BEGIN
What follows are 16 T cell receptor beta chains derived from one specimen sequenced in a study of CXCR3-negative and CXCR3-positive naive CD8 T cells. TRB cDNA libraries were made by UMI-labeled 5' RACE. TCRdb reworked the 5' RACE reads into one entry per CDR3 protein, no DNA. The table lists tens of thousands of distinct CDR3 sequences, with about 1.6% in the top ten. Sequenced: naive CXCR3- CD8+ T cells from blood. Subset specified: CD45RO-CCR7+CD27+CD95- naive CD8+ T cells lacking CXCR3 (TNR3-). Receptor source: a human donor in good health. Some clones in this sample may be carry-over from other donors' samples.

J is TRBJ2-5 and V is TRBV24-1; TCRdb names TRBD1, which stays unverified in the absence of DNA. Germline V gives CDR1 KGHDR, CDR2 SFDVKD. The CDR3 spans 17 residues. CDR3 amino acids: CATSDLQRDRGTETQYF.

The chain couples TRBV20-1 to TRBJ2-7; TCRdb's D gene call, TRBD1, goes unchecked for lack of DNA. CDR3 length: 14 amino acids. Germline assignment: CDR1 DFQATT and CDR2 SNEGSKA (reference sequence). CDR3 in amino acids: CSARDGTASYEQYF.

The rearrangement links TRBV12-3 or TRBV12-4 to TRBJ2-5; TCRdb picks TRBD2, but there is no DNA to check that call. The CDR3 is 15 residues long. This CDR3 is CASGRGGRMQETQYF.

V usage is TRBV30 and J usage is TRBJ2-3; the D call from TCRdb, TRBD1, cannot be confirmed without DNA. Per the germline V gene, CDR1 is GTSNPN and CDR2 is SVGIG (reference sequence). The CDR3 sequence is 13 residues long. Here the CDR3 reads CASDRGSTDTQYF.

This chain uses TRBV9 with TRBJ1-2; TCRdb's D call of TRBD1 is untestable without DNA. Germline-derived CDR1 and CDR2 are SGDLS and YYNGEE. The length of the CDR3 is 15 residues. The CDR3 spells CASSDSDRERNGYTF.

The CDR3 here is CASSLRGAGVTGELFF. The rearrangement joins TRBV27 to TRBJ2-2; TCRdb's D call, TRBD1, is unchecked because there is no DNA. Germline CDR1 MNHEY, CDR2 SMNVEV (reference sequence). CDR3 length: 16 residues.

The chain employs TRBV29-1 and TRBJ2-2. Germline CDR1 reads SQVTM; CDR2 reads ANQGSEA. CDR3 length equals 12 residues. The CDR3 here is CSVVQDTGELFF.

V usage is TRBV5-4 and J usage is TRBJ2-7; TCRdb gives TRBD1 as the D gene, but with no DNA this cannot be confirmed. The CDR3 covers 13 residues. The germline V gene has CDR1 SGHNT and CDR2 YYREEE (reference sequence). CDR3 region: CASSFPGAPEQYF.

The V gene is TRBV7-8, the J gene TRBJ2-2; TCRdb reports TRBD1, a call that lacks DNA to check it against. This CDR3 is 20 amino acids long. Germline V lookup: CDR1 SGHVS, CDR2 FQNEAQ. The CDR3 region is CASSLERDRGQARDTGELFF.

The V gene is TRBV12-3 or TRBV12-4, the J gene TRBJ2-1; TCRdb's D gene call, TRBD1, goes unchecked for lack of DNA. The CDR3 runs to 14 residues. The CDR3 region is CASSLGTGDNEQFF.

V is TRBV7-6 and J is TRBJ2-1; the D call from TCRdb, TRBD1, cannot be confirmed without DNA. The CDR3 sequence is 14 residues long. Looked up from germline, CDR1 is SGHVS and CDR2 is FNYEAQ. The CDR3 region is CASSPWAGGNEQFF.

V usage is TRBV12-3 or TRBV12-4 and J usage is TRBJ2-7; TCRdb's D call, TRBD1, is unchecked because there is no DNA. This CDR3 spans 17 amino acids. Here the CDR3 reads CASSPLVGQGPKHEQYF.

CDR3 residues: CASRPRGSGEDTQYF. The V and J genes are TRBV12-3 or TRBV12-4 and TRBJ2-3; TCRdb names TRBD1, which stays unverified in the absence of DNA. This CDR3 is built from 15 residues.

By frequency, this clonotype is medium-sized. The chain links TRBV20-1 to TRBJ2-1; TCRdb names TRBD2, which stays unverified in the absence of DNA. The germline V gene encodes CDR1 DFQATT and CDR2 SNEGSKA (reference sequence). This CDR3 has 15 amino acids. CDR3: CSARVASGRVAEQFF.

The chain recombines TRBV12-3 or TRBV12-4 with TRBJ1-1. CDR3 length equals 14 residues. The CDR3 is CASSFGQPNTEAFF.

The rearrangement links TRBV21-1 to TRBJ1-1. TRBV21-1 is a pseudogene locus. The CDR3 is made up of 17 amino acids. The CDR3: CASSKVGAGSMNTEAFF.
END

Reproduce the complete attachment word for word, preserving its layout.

What follows are 16 T cell receptor beta chains derived from one specimen sequenced in a study of CXCR3-negative and CXCR3-positive naive CD8 T cells. TRB cDNA libraries were made by UMI-labeled 5' RACE. TCRdb reworked the 5' RACE reads into one entry per CDR3 protein, no DNA. The table lists tens of thousands of distinct CDR3 sequences, with about 1.6% in the top ten. Sequenced: naive CXCR3- CD8+ T cells from blood. Subset specified: CD45RO-CCR7+CD27+CD95- naive CD8+ T cells lacking CXCR3 (TNR3-). Receptor source: a human donor in good health. Some clones in this sample may be carry-over from other donors' samples.

J is TRBJ2-5 and V is TRBV24-1; TCRdb names TRBD1, which stays unverified in the absence of DNA. Germline V gives CDR1 KGHDR, CDR2 SFDVKD. The CDR3 spans 17 residues. CDR3 amino acids: CATSDLQRDRGTETQYF.

The chain couples TRBV20-1 to TRBJ2-7; TCRdb's D gene call, TRBD1, goes unchecked for lack of DNA. CDR3 length: 14 amino acids. Germline assignment: CDR1 DFQATT and CDR2 SNEGSKA (reference sequence). CDR3 in amino acids: CSARDGTASYEQYF.

The rearrangement links TRBV12-3 or TRBV12-4 to TRBJ2-5; TCRdb picks TRBD2, but there is no DNA to check that call. The CDR3 is 15 residues long. This CDR3 is CASGRGGRMQETQYF.

V usage is TRBV30 and J usage is TRBJ2-3; the D call from TCRdb, TRBD1, cannot be confirmed without DNA. Per the germline V gene, CDR1 is GTSNPN and CDR2 is SVGIG (reference sequence). The CDR3 sequence is 13 residues long. Here the CDR3 reads CASDRGSTDTQYF.

This chain uses TRBV9 with TRBJ1-2; TCRdb's D call of TRBD1 is untestable without DNA. Germline-derived CDR1 and CDR2 are SGDLS and YYNGEE. The length of the CDR3 is 15 residues. The CDR3 spells CASSDSDRERNGYTF.

The CDR3 here is CASSLRGAGVTGELFF. The rearrangement joins TRBV27 to TRBJ2-2; TCRdb's D call, TRBD1, is unchecked because there is no DNA. Germline CDR1 MNHEY, CDR2 SMNVEV (reference sequence). CDR3 length: 16 residues.

The chain employs TRBV29-1 and TRBJ2-2. Germline CDR1 reads SQVTM; CDR2 reads ANQGSEA. CDR3 length equals 12 residues. The CDR3 here is CSVVQDTGELFF.

V usage is TRBV5-4 and J usage is TRBJ2-7; TCRdb gives TRBD1 as the D gene, but with no DNA this cannot be confirmed. The CDR3 covers 13 residues. The germline V gene has CDR1 SGHNT and CDR2 YYREEE (reference sequence). CDR3 region: CASSFPGAPEQYF.

The V gene is TRBV7-8, the J gene TRBJ2-2; TCRdb reports TRBD1, a call that lacks DNA to check it against. This CDR3 is 20 amino acids long. Germline V lookup: CDR1 SGHVS, CDR2 FQNEAQ. The CDR3 region is CASSLERDRGQARDTGELFF.

The V gene is TRBV12-3 or TRBV12-4, the J gene TRBJ2-1; TCRdb's D gene call, TRBD1, goes unchecked for lack of DNA. The CDR3 runs to 14 residues. The CDR3 region is CASSLGTGDNEQFF.

V is TRBV7-6 and J is TRBJ2-1; the D call from TCRdb, TRBD1, cannot be confirmed without DNA. The CDR3 sequence is 14 residues long. Looked up from germline, CDR1 is SGHVS and CDR2 is FNYEAQ. The CDR3 region is CASSPWAGGNEQFF.

V usage is TRBV12-3 or TRBV12-4 and J usage is TRBJ2-7; TCRdb's D call, TRBD1, is unchecked because there is no DNA. This CDR3 spans 17 amino acids. Here the CDR3 reads CASSPLVGQGPKHEQYF.

CDR3 residues: CASRPRGSGEDTQYF. The V and J genes are TRBV12-3 or TRBV12-4 and TRBJ2-3; TCRdb names TRBD1, which stays unverified in the absence of DNA. This CDR3 is built from 15 residues.

By frequency, this clonotype is medium-sized. The chain links TRBV20-1 to TRBJ2-1; TCRdb names TRBD2, which stays unverified in the absence of DNA. The germline V gene encodes CDR1 DFQATT and CDR2 SNEGSKA (reference sequence). This CDR3 has 15 amino acids. CDR3: CSARVASGRVAEQFF.

The chain recombines TRBV12-3 or TRBV12-4 with TRBJ1-1. CDR3 length equals 14 residues. The CDR3 is CASSFGQPNTEAFF.

The rearrangement links TRBV21-1 to TRBJ1-1. TRBV21-1 is a pseudogene locus. The CDR3 is made up of 17 amino acids. The CDR3: CASSKVGAGSMNTEAFF.